The Science of Gratitude

Two renowned experts in the field of mental well-being, Dr. Janel Casey, Acting Regional Head of the Department of Psychiatry at the Royal Columbian Hospital and Joti Samra, Ph.D, a clinical psychologist, researcher, well-known known for her involvement in national initiatives, speak to keeping mentally well during pandemic times.

Joti Samra, Ph.D., provides a comprehensive view of the importance of gratitude. Scientific research shows that a daily gratitude practise reduces anxiety and depression and increases immune function, important with a rampant pandemic. Much of her work has been in examining workplace mental health, and she says a workplace where appreciation and recognition are expressed and reward (not necessarily monetary) provided, workers are motivated. Employees develop pro-social behaviour that has a ripple effect in an organization, which creates a lightness of mood. People feel happier, more relaxed and engaged.

She says that gratitude, widely practised, would make for a better functioning society – as seen in societies where happiness is considered important. Children are more likely to be kind and be reciprocal. It also gives people permission to be more vulnerable which allows for deeper relationships.

She says a gratitude ritual can take little time but bear huge results in buffering one against conflict and stress. Dr. Samra says that when she wakes up each morning, she thinks of three things for which she is grateful, then during the course of the day, she thinks back on those things.

Dr. Janel Casey, acknowledging that there is a very strong mind-body connection, says that the first line of offence in creating and sustaining mental well-being include eating well, drinking enough water, limiting alcohol and caffeine, good sleep hygiene, building a healthy support network, and connecting with things bigger than oneself.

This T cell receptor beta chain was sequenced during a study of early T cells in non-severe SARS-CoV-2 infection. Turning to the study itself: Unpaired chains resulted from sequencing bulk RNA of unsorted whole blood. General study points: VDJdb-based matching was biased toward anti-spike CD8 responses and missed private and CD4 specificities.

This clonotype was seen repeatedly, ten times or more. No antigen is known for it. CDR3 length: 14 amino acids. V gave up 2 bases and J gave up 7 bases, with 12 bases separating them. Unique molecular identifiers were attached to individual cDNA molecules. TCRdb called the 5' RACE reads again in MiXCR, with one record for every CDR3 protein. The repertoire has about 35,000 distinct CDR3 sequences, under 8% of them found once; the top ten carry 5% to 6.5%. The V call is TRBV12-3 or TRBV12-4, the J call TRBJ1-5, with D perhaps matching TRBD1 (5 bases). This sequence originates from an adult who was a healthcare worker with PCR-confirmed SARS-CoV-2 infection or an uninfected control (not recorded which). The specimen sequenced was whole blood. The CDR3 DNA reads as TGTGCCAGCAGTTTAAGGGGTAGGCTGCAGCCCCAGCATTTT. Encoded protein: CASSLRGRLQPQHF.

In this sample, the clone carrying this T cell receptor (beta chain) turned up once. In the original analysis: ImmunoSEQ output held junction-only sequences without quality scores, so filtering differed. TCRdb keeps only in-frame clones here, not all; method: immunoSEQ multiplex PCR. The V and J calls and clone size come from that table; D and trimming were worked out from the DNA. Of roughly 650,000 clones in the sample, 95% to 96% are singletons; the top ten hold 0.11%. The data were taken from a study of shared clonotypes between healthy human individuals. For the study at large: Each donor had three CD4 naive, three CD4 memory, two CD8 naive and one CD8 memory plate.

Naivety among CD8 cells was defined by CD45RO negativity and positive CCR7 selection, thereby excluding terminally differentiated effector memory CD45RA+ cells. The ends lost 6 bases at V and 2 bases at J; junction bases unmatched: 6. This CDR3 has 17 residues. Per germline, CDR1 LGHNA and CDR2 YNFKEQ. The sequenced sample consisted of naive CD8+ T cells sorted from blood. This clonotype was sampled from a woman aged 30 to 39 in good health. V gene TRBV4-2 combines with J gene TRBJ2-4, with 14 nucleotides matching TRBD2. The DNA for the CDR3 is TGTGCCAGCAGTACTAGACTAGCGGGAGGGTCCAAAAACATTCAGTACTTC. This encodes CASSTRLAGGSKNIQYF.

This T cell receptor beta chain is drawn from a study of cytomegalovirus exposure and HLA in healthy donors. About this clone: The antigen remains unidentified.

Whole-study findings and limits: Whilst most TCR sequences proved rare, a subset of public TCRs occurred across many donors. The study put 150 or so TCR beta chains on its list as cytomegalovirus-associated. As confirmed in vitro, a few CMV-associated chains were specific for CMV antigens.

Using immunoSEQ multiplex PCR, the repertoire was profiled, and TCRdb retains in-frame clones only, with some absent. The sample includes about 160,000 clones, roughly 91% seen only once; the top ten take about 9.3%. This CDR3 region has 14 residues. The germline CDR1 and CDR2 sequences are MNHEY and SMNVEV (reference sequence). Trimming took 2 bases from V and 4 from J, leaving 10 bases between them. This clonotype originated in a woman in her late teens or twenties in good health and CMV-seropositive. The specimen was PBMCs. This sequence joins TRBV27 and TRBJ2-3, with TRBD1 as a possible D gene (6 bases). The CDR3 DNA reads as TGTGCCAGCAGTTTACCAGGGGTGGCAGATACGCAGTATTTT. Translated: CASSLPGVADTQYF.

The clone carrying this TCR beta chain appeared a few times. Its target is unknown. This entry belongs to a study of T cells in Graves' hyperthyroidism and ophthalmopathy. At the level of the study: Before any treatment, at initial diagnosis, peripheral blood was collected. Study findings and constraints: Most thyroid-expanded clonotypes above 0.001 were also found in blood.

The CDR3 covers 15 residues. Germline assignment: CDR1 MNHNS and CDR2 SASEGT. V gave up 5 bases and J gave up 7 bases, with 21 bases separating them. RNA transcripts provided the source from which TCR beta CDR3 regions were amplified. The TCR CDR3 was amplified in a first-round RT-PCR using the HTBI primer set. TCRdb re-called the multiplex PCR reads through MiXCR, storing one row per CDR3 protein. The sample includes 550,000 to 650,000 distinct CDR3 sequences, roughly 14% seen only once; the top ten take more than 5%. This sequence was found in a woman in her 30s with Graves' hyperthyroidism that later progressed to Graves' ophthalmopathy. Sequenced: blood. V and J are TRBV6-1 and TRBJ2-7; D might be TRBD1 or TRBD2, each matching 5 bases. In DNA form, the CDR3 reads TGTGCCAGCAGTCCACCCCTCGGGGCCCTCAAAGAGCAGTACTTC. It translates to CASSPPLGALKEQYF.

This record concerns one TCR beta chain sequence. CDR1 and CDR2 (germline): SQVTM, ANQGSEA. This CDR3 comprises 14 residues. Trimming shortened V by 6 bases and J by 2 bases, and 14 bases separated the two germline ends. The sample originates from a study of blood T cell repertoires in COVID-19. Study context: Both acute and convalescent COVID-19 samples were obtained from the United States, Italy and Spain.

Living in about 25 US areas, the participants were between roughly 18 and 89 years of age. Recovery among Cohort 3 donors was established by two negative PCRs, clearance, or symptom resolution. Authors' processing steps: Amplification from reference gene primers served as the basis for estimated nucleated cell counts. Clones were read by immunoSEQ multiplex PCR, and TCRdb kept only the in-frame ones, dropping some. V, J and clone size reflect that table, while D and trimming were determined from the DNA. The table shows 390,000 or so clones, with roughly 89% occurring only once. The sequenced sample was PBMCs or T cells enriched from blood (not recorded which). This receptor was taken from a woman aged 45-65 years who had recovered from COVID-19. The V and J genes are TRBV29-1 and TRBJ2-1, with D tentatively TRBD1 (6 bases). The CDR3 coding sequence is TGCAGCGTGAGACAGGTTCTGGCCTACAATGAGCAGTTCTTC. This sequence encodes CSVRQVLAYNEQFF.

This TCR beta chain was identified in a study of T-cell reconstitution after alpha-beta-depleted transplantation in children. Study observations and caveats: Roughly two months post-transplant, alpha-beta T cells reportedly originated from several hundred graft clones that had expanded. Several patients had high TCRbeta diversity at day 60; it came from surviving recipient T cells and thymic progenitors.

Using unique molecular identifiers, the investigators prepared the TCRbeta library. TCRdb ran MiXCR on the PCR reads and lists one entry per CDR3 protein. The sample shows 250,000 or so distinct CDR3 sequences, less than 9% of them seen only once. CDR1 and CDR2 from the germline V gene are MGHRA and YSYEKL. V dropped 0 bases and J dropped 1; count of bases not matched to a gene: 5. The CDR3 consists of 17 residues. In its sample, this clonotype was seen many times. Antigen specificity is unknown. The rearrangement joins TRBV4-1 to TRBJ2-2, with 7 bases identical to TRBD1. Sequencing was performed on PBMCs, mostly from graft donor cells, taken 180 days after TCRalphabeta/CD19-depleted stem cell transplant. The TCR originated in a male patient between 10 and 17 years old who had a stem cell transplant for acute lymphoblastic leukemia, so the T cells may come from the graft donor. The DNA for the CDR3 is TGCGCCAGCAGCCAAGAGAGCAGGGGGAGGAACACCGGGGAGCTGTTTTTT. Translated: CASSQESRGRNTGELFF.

Often people descend into depression because of negative thinking and Cognitive Behaviour Therapy is  the therapy that is useful in changing that. It teaches you to change your thoughts and actions to elevate your mood, for example, by challenging your negative thoughts. She says that the Canadian Mental Health Association have a couple of good CBT programs that one can learn about on their website. There is also an app called WindShift CBT.  There are group therapy sessions that are often run through local Mental Health Units; your doctor can advise.

For people who are experiencing serious depression, anxiety, panic attacks, suicidal thoughts etc., they should seek out professional help, through referral by your doctor, or by finding references for psychologists and other related professionals. You can also refer yourself to the RCH Psychiatry Department. She says that the new 75-bed mental health building is beautifully set up. Patients have their own rooms with bathrooms. There are exercise rooms, comfort rooms and outdoor patios.

She says having some stress is necessary for life. You wouldn't do anything if you didn't have any stress. But on-going stress gets out of hand in our modern society, and it's increased by the pandemic. Addictions too. Also the perfect picture of other people's lives as seen on social media doesn't help one's mental well-being, unrealistic as they are. She says that are people who can help.

By: Susan Millar

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